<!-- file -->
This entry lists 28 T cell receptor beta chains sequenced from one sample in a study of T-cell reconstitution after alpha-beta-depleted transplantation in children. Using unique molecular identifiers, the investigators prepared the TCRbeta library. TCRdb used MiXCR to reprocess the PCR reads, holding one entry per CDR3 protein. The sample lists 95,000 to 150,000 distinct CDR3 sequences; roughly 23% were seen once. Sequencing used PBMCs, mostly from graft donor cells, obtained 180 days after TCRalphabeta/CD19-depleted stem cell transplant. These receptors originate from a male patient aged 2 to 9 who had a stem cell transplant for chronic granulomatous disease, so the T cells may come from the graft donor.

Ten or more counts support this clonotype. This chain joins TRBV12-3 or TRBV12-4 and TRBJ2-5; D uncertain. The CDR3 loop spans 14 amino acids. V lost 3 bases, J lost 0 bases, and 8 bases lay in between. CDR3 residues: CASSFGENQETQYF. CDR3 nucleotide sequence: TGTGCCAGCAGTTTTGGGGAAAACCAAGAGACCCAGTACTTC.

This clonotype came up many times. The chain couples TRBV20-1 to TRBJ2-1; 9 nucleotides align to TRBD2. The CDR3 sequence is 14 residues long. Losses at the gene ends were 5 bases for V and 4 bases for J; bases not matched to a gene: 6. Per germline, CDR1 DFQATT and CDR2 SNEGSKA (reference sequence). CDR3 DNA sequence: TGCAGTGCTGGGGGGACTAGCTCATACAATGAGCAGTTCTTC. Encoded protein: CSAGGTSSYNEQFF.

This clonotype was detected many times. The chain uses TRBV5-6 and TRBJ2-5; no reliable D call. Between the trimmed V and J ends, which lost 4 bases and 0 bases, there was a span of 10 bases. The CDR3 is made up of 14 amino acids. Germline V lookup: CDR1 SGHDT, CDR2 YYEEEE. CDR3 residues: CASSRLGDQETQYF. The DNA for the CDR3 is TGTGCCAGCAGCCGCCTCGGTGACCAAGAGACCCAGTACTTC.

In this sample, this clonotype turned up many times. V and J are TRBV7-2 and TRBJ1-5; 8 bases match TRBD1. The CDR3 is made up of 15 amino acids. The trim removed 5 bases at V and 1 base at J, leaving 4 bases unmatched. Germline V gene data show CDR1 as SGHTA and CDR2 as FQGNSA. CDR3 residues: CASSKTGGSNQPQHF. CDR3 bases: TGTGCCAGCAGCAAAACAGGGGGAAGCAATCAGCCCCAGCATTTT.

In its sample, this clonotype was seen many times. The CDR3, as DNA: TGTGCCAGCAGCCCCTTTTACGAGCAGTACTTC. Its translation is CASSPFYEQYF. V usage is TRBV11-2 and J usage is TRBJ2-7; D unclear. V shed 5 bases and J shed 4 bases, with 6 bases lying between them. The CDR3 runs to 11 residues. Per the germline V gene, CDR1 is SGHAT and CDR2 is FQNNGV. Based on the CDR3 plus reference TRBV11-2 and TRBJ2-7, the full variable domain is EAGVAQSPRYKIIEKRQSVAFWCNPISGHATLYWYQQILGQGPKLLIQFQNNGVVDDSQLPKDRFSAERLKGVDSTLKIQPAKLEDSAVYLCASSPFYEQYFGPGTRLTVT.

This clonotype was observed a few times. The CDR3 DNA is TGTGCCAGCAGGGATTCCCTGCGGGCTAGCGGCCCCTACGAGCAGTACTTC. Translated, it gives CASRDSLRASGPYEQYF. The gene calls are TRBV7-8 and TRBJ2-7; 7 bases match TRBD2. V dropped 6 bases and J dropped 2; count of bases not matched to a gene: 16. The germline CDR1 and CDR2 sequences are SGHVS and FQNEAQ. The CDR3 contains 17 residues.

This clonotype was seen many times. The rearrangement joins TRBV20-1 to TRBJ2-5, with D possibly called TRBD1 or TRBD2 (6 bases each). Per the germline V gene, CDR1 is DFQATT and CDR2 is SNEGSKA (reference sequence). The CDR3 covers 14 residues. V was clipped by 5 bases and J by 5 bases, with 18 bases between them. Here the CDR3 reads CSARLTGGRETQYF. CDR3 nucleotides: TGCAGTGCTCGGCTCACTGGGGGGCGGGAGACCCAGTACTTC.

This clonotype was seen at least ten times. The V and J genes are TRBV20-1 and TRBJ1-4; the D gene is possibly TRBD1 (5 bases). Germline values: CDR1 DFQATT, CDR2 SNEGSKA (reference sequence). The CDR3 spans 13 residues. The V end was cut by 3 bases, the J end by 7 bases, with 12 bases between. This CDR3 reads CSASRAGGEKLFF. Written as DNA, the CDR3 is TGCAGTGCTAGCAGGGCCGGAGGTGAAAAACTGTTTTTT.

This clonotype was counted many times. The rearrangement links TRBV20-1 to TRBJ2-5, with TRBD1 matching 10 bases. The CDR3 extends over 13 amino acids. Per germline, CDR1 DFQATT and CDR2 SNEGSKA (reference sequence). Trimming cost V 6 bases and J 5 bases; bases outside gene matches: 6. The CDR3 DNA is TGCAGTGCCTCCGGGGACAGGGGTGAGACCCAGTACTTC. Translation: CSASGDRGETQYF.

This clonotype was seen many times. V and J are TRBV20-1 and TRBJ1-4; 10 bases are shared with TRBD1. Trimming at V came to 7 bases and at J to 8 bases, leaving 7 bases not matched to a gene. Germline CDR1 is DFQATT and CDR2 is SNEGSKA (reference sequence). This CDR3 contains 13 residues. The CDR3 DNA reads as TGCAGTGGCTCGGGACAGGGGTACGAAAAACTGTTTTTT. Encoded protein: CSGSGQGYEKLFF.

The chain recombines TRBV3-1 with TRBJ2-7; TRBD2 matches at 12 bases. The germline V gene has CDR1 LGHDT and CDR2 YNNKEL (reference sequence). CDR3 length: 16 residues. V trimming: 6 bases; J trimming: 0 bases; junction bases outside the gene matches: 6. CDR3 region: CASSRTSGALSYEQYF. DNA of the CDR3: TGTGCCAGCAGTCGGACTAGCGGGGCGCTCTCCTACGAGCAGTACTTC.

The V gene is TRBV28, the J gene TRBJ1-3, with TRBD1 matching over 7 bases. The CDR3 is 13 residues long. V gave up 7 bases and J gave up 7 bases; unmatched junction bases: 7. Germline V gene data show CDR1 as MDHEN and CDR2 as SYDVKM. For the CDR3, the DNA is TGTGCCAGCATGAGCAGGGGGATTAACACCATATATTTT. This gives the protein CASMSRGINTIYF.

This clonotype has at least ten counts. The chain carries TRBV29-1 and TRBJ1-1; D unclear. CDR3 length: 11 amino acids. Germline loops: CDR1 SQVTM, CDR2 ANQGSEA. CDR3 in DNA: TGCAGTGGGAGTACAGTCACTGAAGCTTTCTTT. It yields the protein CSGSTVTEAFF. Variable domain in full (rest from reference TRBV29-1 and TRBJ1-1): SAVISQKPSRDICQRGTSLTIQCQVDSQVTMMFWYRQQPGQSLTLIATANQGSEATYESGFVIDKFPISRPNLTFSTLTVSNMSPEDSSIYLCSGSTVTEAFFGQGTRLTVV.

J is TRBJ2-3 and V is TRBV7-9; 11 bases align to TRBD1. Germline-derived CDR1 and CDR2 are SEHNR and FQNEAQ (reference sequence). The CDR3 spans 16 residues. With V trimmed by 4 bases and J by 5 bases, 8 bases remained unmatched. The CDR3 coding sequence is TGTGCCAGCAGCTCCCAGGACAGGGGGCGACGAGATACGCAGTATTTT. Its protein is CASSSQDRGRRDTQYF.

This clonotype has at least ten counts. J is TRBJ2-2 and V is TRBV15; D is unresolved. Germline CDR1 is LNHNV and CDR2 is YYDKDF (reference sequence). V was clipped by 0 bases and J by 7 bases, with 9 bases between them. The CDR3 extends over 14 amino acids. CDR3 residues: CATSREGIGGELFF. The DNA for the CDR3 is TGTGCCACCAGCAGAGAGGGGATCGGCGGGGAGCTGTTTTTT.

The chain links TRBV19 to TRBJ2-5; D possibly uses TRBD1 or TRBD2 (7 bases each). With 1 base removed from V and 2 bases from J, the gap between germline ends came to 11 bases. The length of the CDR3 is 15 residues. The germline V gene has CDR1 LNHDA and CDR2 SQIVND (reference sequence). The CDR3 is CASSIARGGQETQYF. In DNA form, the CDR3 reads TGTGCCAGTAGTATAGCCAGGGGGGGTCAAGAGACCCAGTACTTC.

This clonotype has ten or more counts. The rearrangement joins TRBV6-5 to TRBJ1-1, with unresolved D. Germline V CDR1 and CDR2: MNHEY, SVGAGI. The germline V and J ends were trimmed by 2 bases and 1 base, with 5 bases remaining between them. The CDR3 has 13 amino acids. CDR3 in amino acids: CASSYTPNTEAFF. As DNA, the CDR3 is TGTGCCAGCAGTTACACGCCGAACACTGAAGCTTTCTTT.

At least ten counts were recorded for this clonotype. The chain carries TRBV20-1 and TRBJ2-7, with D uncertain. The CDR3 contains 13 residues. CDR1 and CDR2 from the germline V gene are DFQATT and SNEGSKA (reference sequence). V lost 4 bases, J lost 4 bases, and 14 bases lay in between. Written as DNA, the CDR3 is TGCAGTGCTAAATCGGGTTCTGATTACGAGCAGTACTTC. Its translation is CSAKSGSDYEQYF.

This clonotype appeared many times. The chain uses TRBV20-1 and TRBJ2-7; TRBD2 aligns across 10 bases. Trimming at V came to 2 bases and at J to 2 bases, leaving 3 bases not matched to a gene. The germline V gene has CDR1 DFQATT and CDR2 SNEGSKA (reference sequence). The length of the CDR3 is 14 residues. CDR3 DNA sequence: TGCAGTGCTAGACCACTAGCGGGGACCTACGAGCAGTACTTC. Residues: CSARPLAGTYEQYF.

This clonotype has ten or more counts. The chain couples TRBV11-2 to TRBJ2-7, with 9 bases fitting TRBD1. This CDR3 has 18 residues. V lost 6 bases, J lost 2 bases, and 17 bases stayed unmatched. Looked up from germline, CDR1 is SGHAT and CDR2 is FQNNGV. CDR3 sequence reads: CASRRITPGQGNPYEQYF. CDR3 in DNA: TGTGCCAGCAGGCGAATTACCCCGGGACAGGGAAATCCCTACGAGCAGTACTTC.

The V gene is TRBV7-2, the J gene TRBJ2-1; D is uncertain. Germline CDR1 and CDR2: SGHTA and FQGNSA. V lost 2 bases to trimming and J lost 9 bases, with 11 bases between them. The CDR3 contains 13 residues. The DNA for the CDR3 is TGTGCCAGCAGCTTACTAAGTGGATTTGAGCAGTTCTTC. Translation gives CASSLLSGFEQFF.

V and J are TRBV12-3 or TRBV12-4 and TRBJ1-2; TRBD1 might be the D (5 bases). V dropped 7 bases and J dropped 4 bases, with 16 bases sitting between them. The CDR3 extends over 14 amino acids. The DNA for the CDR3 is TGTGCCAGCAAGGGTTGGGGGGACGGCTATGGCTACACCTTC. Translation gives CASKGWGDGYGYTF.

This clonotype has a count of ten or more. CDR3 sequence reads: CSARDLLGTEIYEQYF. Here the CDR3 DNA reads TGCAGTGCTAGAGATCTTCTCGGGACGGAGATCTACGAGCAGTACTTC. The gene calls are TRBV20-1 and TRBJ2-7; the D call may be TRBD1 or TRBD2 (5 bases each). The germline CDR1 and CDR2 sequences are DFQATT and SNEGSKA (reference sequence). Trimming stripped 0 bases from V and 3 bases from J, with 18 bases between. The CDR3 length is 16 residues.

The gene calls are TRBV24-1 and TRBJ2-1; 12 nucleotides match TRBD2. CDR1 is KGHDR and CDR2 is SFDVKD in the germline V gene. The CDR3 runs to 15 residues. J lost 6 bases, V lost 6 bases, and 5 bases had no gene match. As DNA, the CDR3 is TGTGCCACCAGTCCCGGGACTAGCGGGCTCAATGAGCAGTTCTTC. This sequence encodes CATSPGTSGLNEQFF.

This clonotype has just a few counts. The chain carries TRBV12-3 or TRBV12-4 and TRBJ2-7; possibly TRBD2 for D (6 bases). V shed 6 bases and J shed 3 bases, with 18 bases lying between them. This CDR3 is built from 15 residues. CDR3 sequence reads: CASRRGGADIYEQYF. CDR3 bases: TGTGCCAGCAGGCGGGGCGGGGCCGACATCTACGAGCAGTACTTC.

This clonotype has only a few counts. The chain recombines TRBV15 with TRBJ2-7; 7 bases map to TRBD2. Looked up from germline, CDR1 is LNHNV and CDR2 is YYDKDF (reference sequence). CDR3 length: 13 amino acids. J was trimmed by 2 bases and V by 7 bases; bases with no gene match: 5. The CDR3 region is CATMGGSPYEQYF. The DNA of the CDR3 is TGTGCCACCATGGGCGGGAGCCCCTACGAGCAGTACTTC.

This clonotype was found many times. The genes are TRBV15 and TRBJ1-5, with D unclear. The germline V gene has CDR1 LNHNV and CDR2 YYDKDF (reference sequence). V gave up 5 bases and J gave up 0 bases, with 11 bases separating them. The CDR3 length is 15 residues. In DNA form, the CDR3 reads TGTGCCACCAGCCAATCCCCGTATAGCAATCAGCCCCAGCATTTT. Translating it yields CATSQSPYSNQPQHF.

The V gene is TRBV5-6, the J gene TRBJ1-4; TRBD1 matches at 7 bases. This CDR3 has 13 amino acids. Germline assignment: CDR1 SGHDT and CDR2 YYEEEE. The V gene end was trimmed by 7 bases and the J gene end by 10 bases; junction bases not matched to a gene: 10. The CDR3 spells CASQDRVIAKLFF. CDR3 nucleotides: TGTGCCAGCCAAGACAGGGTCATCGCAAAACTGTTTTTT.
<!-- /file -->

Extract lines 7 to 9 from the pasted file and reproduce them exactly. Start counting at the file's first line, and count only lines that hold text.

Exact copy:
This clonotype was observed a few times. The CDR3 DNA is TGTGCCAGCAGGGATTCCCTGCGGGCTAGCGGCCCCTACGAGCAGTACTTC. Translated, it gives CASRDSLRASGPYEQYF. The gene calls are TRBV7-8 and TRBJ2-7; 7 bases match TRBD2. V dropped 6 bases and J dropped 2; count of bases not matched to a gene: 16. The germline CDR1 and CDR2 sequences are SGHVS and FQNEAQ. The CDR3 contains 17 residues.

This clonotype was seen many times. The rearrangement joins TRBV20-1 to TRBJ2-5, with D possibly called TRBD1 or TRBD2 (6 bases each). Per the germline V gene, CDR1 is DFQATT and CDR2 is SNEGSKA (reference sequence). The CDR3 covers 14 residues. V was clipped by 5 bases and J by 5 bases, with 18 bases between them. Here the CDR3 reads CSARLTGGRETQYF. CDR3 nucleotides: TGCAGTGCTCGGCTCACTGGGGGGCGGGAGACCCAGTACTTC.

This clonotype was seen at least ten times. The V and J genes are TRBV20-1 and TRBJ1-4; the D gene is possibly TRBD1 (5 bases). Germline values: CDR1 DFQATT, CDR2 SNEGSKA (reference sequence). The CDR3 spans 13 residues. The V end was cut by 3 bases, the J end by 7 bases, with 12 bases between. This CDR3 reads CSASRAGGEKLFF. Written as DNA, the CDR3 is TGCAGTGCTAGCAGGGCCGGAGGTGAAAAACTGTTTTTT.